Anger is spreading across Europe as farmers have left their farms to take to the streets to protest climate policies put into place by the EU. Earlier in the week French farmers took to the streets to protest the rising cost of fuel and the increased burden put on them by government policies aimed at reducing nitrogen and carbon emissions. Before that, German and Dutch farmers were angered by more government regulations and reduction of subsidies.
The EU has spent around £55bn to revamp its Common Agricultural Policy, where more than 70% of that payment has gone directly to farmers as a fallback option. The revamp includes 4% of arable land not being used for productive methods, a 20% reduction in fertilizer usage, and a required crop rotation. Farmers argue that their crops will no longer be competitive with imports from countries that have very little restriction on agriculture.
When the Russian invasion of Ukraine occurred, the EU allowed Ukraine to sell their crops across the European market. The average Ukrainian farm is 2,741 acres where the average European farm is 103 acres. The mismatch in size and production left European farmers unable to compete with imported crops.
The situation for the farmers in Europe is complex. Eastern European farms are suffering due to their competition with Ukraine. They are angry at both the EU and the Ukrainians for flooding their country with products that they cannot compete with. In Western Europe, drought has forced many governments to impose water restrictions to prevent overuse. There are also reductions in subsidies and new policies that would damage farms production numbers.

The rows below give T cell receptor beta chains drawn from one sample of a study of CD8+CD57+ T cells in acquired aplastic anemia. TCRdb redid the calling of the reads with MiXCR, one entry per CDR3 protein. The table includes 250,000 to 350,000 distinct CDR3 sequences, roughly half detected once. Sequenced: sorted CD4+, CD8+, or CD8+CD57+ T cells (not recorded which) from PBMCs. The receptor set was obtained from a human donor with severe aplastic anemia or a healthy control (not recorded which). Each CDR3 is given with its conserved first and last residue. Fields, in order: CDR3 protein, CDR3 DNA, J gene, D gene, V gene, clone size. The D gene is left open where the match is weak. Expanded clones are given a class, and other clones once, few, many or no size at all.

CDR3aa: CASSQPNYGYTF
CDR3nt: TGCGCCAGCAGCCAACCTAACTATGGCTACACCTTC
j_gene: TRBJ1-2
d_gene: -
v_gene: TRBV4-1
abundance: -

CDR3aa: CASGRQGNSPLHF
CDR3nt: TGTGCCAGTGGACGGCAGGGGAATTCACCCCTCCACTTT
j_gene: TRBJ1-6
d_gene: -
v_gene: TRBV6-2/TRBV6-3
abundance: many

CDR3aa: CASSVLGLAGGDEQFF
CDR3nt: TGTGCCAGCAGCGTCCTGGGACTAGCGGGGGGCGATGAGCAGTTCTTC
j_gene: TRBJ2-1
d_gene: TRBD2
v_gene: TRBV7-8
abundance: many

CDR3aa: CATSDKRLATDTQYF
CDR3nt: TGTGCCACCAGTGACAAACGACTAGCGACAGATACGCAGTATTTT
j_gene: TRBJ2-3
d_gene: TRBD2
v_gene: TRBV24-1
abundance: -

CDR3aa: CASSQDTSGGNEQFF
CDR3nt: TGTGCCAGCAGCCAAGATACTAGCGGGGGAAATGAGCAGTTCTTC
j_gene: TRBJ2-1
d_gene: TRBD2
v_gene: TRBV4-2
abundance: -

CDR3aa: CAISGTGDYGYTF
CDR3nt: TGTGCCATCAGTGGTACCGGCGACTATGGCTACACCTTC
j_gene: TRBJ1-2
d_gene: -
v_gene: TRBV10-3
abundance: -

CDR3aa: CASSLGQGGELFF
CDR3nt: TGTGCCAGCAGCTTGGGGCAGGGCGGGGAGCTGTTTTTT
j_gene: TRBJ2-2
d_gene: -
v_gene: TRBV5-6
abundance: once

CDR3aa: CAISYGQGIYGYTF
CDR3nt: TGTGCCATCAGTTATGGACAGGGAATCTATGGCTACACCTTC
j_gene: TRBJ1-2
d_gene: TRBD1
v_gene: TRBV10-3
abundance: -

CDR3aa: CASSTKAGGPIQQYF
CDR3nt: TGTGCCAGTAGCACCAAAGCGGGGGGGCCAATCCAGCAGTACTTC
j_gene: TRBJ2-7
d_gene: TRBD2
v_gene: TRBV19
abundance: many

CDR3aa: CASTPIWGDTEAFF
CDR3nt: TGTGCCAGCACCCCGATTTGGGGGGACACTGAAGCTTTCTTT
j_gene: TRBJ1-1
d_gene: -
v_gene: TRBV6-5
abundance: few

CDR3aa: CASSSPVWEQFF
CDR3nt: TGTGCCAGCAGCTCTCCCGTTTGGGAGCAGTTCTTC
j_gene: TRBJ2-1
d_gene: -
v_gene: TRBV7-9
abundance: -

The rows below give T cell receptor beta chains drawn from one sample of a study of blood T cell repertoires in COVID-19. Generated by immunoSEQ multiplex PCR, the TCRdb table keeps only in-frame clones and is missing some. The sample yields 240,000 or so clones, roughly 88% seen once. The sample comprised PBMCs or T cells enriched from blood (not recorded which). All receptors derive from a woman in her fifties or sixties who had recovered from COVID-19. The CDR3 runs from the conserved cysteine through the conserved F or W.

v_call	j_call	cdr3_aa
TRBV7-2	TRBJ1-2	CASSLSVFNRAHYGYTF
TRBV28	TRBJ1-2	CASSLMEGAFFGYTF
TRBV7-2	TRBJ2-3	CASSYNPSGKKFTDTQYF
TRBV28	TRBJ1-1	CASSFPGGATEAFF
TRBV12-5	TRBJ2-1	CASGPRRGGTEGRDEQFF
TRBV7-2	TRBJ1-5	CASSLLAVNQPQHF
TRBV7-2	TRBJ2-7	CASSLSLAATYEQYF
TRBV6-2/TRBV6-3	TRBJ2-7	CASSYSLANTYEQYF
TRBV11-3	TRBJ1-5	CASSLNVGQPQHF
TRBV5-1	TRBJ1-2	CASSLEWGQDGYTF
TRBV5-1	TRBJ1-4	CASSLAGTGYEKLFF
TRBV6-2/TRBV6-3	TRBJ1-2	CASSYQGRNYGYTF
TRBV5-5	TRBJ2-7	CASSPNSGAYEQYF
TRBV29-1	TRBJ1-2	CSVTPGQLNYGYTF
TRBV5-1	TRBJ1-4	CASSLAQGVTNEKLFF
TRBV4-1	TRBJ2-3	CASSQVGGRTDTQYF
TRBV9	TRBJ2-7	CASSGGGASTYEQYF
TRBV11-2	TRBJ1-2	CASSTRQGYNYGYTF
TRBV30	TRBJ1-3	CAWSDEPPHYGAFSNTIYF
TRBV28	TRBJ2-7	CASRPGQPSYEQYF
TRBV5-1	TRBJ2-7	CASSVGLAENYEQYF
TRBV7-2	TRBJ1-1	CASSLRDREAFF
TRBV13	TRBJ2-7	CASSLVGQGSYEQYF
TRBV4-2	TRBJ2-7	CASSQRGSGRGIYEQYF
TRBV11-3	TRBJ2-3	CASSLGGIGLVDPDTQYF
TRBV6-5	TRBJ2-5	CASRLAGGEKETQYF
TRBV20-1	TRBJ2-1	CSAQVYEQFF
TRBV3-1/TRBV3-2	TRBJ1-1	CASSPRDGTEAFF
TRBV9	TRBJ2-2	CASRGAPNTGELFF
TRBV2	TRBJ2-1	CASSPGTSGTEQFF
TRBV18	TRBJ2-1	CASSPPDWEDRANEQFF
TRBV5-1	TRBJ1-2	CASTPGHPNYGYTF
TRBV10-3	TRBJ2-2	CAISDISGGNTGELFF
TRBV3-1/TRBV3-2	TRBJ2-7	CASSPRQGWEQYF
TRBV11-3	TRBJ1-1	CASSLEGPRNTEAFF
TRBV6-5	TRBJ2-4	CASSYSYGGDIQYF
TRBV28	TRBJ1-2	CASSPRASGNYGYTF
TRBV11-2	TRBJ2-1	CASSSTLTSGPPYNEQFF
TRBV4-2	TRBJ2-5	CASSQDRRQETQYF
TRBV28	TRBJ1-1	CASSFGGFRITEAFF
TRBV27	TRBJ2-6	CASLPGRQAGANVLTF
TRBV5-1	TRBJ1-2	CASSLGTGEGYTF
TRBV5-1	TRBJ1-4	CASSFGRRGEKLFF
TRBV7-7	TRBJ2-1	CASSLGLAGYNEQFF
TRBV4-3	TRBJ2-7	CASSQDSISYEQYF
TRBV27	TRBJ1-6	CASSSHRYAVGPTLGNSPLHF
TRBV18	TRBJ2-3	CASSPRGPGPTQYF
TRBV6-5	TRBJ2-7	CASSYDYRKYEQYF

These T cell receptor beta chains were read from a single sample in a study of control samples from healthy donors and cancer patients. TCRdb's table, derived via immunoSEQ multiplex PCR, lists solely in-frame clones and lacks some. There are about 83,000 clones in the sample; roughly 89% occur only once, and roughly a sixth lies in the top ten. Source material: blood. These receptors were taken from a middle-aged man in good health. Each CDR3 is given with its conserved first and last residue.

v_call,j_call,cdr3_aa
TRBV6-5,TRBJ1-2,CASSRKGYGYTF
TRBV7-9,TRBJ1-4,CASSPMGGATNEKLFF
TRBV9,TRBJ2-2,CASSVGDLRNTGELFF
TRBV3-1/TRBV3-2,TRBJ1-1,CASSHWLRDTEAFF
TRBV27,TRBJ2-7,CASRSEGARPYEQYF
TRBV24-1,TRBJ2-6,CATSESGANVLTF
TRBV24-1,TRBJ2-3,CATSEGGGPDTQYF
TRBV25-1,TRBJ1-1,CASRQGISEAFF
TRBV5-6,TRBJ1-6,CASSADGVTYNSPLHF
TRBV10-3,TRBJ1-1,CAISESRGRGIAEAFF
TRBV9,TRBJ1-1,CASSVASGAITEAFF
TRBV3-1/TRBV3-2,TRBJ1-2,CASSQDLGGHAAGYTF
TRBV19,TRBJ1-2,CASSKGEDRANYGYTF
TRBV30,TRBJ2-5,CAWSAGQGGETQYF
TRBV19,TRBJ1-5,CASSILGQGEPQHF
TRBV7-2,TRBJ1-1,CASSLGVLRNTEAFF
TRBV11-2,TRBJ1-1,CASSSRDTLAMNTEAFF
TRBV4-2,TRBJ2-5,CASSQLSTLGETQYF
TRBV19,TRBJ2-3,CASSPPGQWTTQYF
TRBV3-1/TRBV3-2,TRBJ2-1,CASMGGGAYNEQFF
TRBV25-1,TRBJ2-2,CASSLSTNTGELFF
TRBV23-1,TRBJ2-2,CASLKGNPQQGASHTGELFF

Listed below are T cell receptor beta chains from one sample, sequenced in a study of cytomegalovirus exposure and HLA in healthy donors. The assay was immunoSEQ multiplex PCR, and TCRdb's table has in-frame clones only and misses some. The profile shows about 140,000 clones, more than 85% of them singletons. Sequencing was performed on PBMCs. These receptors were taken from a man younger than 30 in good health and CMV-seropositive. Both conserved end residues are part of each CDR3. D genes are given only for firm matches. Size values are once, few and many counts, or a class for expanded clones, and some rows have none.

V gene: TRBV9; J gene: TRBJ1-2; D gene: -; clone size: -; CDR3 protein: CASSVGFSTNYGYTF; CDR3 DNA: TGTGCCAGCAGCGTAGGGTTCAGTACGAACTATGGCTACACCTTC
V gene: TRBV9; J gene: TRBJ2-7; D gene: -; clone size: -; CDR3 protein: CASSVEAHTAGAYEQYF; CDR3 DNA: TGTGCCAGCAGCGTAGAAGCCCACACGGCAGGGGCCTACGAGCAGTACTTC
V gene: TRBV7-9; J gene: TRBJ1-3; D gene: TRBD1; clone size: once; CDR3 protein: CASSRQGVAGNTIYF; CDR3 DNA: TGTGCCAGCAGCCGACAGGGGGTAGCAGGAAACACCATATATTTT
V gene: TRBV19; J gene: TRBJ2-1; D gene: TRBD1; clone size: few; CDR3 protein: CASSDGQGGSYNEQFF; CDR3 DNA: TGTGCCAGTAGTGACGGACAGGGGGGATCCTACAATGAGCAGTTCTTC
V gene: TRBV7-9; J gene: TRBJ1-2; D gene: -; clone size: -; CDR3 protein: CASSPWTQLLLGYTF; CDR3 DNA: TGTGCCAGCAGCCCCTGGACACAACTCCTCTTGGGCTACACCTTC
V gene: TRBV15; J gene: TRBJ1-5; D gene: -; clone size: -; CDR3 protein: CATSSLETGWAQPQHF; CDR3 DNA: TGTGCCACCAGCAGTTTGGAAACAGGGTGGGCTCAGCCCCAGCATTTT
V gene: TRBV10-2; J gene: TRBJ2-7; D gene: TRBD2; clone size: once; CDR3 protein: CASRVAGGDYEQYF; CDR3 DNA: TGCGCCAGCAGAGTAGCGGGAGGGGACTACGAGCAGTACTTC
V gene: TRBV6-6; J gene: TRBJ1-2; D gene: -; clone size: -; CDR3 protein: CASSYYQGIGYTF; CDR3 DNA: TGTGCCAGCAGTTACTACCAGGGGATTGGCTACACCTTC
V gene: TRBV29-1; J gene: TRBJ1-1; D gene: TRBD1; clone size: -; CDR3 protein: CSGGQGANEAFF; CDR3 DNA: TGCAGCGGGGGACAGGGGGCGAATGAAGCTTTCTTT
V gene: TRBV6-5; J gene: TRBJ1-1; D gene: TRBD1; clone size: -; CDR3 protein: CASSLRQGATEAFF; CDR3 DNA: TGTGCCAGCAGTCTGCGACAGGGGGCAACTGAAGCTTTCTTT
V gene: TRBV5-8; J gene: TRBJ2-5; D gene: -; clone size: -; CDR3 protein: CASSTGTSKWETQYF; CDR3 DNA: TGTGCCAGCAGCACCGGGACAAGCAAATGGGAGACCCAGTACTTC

Individual governments are also adding to the conflict by creating policies that overlap with EU restrictions. In Germany the government is trying to phase out diesel subsidies for farmers who primarily use it for their farm equipment. This come amidst a large spike in price across the continent.
EU members are working on discussing sustainable solutions to try and end the protests. The topics they are hoping to cover will be ending the Ukrainian grain imports, relaxing some of the new policies, and removing some of the paperwork that is seen as a punishment to farmers.
In March, Poland’s Prime Minister Donald Tusk has announced he will meet with Ukrainian representatives to try and find a solution about the transport and selling of grain in Europe. The EU has taken note and will likely follow suit.
The talking phase is not helping the farmers case. Some believe that it should be an election issue due to the problems it could create for Europe down the road. The European Commission President Ursula Von Der Leyen has said “there is increasing division and polarization” but hopes that the dialogue between agricultural groups and EU officials will help ease some of the anger.
The protest look to spread further into Spain and Italy as governments have imposed strict water restrictions amid an already lengthy drought. The meeting between the European Commission and farmers unions is set to occur soon to try and avoid the spread of protests, but farmers and politicians alike do not believe it will be enough.